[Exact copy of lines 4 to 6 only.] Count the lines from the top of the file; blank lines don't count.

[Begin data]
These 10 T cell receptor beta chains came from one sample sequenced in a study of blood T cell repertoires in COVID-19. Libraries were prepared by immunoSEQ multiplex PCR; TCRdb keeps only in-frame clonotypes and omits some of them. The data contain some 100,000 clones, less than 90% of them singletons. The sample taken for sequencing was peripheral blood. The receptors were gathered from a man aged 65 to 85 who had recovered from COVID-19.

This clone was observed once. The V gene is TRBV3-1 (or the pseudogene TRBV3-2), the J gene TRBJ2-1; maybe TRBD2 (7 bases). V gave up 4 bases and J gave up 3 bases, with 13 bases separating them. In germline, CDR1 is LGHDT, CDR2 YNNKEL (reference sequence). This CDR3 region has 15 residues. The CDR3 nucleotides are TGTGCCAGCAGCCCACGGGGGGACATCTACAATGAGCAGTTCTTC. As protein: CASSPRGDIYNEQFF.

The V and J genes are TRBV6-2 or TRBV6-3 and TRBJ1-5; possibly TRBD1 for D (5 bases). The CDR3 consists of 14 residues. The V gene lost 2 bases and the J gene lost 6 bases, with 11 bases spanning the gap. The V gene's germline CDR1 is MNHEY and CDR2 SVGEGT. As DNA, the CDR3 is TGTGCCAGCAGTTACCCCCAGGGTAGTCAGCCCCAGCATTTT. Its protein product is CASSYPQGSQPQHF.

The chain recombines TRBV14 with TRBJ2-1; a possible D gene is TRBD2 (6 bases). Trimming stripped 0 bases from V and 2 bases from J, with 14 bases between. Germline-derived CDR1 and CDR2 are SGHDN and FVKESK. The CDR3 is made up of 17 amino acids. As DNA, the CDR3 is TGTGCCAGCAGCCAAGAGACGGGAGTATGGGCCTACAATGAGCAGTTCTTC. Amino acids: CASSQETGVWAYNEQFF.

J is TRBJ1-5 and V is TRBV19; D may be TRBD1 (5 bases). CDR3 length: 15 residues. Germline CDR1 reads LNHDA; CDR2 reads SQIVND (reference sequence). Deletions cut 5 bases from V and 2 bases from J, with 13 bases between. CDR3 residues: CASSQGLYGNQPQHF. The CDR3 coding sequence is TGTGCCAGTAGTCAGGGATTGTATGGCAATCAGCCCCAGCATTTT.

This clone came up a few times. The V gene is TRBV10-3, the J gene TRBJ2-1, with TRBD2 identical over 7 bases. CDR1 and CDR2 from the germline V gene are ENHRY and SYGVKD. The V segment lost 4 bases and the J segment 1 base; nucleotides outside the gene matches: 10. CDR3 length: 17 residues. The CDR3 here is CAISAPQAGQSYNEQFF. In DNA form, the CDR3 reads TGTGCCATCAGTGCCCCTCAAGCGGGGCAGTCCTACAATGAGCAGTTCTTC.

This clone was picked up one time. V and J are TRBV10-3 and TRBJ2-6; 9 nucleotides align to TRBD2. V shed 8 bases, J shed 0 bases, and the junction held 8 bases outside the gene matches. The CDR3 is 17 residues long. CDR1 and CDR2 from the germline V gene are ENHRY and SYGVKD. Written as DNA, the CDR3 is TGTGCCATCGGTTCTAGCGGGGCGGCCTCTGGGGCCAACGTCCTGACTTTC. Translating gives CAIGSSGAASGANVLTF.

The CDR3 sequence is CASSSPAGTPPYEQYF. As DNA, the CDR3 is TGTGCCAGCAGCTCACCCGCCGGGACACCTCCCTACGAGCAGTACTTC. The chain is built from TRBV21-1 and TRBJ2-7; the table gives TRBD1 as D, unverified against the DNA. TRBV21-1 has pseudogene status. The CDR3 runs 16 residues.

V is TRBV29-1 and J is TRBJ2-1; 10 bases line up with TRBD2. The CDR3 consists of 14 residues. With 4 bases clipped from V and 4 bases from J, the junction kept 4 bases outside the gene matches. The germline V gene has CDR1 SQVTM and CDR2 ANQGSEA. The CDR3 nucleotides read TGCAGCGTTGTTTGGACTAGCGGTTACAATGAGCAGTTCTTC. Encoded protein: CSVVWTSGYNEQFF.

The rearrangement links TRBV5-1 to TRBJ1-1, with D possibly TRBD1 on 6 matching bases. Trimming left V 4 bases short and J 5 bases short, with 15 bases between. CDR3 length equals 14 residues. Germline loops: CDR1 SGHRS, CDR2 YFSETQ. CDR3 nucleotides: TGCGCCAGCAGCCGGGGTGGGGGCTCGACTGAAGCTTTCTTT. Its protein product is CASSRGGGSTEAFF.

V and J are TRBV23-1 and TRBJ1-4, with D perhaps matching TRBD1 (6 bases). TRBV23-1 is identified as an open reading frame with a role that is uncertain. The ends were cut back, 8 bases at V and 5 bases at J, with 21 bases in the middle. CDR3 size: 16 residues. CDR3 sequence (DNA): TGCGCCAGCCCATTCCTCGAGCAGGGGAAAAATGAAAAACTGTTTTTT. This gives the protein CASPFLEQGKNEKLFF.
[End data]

The chain recombines TRBV14 with TRBJ2-1; a possible D gene is TRBD2 (6 bases). Trimming stripped 0 bases from V and 2 bases from J, with 14 bases between. Germline-derived CDR1 and CDR2 are SGHDN and FVKESK. The CDR3 is made up of 17 amino acids. As DNA, the CDR3 is TGTGCCAGCAGCCAAGAGACGGGAGTATGGGCCTACAATGAGCAGTTCTTC. Amino acids: CASSQETGVWAYNEQFF.

J is TRBJ1-5 and V is TRBV19; D may be TRBD1 (5 bases). CDR3 length: 15 residues. Germline CDR1 reads LNHDA; CDR2 reads SQIVND (reference sequence). Deletions cut 5 bases from V and 2 bases from J, with 13 bases between. CDR3 residues: CASSQGLYGNQPQHF. The CDR3 coding sequence is TGTGCCAGTAGTCAGGGATTGTATGGCAATCAGCCCCAGCATTTT.

This clone came up a few times. The V gene is TRBV10-3, the J gene TRBJ2-1, with TRBD2 identical over 7 bases. CDR1 and CDR2 from the germline V gene are ENHRY and SYGVKD. The V segment lost 4 bases and the J segment 1 base; nucleotides outside the gene matches: 10. CDR3 length: 17 residues. The CDR3 here is CAISAPQAGQSYNEQFF. In DNA form, the CDR3 reads TGTGCCATCAGTGCCCCTCAAGCGGGGCAGTCCTACAATGAGCAGTTCTTC.